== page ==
The Score Takes Care of Itself by Bill Walsh

The Big Idea: focus on fundamentals and execution (The Standard of Performance), instead of focusing on the score and on the competition.

Part I: My Standard of Performance

  • Failure is a part of success. Everyone gets knocked down.
  • The Standard of Performance is the set of core values, principles, and ideals that define the organization. Implementing the Standard of Performance is more important than any strategies and tactics you might implement.
  • Bill Walsh wanted the 49ers to be the pinnacle of professionalism in the NFL.
  • Practices were precise and demanding, never sloppy.
  • Continuous improvement was more important than victory.
  • Character, intelligence, work ethic, and fit was more important than raw talent.
  • The leader’s job is to teach and to encourage everyone else to teach.
  • Champions behave like champions before they are champions.
  • If you place a premium on fundamentals and consistent execution, you can perform reliably in big games and in big moments.

Part II: Innovation, Planning, and Common Sense

  • Innovation is often born out of necessity and resourcefulness.
  • Always be quick to share credit (and accept blame.)
  • Contingency planning was one of the 49ers’ secret weapons. Be prepared for anything. Hail Mary’s are not a strategy.
  • Analyze your vulnerabilities and take action to counter or protect them.
  • The truth is hidden in the numbers. Follow key metrics more closely then big milestones or wins/losses.

Part III: Fundamentals of Leadership

  • There are many equally valid leadership styles.
  • The common trait, however, is an indomitable will to succeed.
  • Know when to persevere and know when to quit. It’s a delicate balance that requires distinguishing a good plan from a bad plan.
  • Sweat the small stuff, but only the small stuff that actually matters.
  • Leaders must be both subject matter experts and delegation experts.
  • Leaders teach others and show the entire organization how to teach each other.
  • You don’t need to shout, stomp, and strut to be a good leader. Joe Montana was a quiet but incredibly effective leader.
  • Treat people like people.
  • Maintain a positive atmosphere.
  • Know that humor has its place.
  • Give no VIP treatment.
  • Show interest in your people and their families.
  • Don’t let animosity linger.
  • Praise is more powerful than blame.
  • Discipline is based on pride in the profession and attention to details.
  • Officers must be seen on the front lines during action.
  • Bill Walsh’s praise was sparse but meaningful.
  • Employees thrive in an environment where they know exactly what is expected of them.
  • Don’t mistake activity for achievement. — John Wooden
  • Being a good listener is the key to good communication.
  • Don’t let rank, titles, or status impede open communication.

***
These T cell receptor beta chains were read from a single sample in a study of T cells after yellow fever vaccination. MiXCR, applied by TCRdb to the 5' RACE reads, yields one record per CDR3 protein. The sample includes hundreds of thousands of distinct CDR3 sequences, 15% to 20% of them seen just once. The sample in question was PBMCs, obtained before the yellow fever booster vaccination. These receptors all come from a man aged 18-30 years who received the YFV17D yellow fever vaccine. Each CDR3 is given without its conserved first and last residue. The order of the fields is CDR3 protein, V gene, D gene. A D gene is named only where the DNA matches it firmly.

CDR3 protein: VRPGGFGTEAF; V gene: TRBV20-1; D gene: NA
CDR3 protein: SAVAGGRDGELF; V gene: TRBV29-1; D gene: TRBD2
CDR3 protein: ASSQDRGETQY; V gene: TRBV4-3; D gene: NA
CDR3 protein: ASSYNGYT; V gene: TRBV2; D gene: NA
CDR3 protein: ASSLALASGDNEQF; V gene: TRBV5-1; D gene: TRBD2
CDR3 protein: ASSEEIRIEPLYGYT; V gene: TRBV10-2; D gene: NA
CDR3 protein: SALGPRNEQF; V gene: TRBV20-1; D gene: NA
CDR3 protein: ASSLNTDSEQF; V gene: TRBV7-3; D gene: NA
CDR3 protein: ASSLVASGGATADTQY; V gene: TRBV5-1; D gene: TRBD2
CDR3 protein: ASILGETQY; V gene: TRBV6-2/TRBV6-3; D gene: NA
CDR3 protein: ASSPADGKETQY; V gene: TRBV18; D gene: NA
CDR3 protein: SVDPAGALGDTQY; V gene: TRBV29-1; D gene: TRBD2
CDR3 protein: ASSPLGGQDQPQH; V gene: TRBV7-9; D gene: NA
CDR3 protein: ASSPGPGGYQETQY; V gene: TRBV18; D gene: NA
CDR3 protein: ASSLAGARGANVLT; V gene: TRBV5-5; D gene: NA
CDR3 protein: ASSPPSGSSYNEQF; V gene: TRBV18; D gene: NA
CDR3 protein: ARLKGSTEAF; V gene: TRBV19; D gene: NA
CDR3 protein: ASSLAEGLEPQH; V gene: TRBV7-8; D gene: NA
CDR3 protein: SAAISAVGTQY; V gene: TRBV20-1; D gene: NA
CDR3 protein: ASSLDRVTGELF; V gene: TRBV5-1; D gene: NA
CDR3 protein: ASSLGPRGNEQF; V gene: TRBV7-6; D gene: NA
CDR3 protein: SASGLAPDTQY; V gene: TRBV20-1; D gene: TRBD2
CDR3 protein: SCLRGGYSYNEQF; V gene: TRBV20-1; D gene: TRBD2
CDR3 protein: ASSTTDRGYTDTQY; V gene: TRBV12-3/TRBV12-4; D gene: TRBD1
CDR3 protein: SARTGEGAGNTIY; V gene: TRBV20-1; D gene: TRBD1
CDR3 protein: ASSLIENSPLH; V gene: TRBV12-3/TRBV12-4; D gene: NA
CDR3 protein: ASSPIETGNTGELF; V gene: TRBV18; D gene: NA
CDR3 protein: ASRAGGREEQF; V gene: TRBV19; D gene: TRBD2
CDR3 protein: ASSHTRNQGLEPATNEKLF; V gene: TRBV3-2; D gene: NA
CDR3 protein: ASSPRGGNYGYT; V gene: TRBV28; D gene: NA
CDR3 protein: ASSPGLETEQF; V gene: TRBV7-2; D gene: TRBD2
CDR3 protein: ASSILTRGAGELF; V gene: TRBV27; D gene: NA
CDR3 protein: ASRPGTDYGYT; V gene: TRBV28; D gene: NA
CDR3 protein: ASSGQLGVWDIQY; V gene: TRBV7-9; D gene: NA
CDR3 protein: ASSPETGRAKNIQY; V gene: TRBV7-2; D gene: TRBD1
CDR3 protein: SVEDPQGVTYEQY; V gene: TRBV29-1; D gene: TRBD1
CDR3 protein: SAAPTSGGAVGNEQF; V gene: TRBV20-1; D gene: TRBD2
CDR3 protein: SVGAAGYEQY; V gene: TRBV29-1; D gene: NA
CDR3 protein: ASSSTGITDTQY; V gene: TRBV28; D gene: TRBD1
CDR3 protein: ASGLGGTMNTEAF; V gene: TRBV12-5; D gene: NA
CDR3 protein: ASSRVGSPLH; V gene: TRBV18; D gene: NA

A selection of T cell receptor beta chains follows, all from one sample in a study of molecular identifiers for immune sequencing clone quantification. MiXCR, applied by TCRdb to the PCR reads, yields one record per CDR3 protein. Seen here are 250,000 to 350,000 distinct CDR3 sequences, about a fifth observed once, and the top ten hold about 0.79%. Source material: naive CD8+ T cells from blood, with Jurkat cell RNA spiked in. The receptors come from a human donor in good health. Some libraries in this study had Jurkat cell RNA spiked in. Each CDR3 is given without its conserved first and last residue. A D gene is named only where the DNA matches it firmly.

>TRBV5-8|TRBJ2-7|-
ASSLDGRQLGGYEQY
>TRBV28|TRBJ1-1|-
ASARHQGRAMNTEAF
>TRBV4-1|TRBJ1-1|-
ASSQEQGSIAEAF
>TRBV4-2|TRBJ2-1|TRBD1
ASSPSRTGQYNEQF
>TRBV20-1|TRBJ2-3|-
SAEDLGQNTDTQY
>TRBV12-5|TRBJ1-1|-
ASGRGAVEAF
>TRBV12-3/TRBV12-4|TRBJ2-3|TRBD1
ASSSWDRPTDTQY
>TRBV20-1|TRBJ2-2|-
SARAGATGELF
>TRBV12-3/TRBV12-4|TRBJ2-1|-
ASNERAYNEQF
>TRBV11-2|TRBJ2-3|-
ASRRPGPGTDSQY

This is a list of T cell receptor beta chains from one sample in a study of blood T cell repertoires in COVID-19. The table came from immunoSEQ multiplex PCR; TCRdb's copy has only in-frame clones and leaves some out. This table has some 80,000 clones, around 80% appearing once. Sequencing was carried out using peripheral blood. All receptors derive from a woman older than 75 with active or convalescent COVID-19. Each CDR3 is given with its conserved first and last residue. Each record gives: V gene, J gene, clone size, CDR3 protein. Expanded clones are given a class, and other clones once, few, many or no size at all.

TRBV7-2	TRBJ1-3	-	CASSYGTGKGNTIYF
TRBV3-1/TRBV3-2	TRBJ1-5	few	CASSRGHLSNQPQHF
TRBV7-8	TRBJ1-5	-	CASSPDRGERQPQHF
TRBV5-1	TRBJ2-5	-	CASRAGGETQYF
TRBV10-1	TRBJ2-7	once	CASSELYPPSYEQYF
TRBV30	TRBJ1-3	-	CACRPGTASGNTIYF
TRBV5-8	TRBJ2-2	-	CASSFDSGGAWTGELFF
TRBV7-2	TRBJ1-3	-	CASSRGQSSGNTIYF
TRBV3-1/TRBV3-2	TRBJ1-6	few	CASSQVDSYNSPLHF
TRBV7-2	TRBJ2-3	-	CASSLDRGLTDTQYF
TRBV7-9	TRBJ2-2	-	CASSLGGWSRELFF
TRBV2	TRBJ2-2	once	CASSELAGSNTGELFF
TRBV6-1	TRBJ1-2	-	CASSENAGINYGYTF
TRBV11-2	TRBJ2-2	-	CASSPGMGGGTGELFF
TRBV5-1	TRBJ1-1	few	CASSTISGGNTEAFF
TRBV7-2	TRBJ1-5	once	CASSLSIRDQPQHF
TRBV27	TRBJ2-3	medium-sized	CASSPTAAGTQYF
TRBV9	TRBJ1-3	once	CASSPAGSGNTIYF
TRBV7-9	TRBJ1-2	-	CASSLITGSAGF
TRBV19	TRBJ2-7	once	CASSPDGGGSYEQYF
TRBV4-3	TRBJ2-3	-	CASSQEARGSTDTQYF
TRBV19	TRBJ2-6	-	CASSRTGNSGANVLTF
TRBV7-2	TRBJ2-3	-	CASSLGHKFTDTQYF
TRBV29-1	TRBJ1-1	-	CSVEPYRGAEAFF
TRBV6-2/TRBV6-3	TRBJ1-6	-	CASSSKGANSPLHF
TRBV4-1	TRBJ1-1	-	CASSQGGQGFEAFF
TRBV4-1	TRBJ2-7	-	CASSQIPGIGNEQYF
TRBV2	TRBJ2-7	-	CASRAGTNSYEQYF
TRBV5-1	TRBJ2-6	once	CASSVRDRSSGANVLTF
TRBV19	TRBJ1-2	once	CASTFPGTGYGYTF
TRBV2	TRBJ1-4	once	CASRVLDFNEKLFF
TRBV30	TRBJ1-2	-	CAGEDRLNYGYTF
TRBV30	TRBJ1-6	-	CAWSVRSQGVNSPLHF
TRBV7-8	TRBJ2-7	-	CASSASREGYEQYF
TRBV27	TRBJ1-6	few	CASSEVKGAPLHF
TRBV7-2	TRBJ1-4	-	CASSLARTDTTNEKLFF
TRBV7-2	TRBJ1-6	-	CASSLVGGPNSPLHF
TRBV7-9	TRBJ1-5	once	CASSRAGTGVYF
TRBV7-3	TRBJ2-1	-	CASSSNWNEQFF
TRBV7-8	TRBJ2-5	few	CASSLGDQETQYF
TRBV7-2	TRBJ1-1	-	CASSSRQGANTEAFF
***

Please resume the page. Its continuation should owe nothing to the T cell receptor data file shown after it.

• Leadership is about teaching skills, attitudes, and goals to the organization.
  • Persistence is essential because knowledge is rarely imparted on the first attempt. You must drill over and over.

Part IV: Essentials of a Winning Team

  • High expectations of your team are the key to winning.
  • Let your people know they are part of something special.
  • You are only as good as your people, so hire only the best.
  • Traits to look for in hires: skills, energy and enthusiasm, ability to spot talent, ability to communicate, loyalty to others.
  • How to keep people working well together: clear expectations, open communication, flexibility in method (but not core values), alignment with core values.
  • Be aware that success can breed over-confidence and complacency.
  • Place a premium on people who exhibit great desire to push themselves. (Ronnie Lott and Roger Craig)
  • Ego can kill an organization.
  • Never ignore the front-line (guys in the trenches) because they will generally pave the way to success or failure.
  • The most powerful way to maximize someone’s potential is to say, “I believe in you.”
  • There are times to sprint, but success is more like a marathon than a sprint.
  • You can’t teach work ethic or willpower.
  • Don’t waste energy on enemies.
  • Focus on the process, not the prize.
  • Make your own mentors by seeking out experts and asking questions.

Part V: Looking For Lessons in My Mirror

  • Jerry Rice and Joe Montana are in the Hall of Fame because of their focus on fundamentals.
  • The starting point for everything is work ethic.
  • Teach your team how to teach their team. Build an organization of teachers.
  • What goes around comes around. Treat people well.
  • Know how to delegate well.
  • Eliminate bad hires or toxic people quickly and compassionately.
  • The best marketing strategy is to build a good product.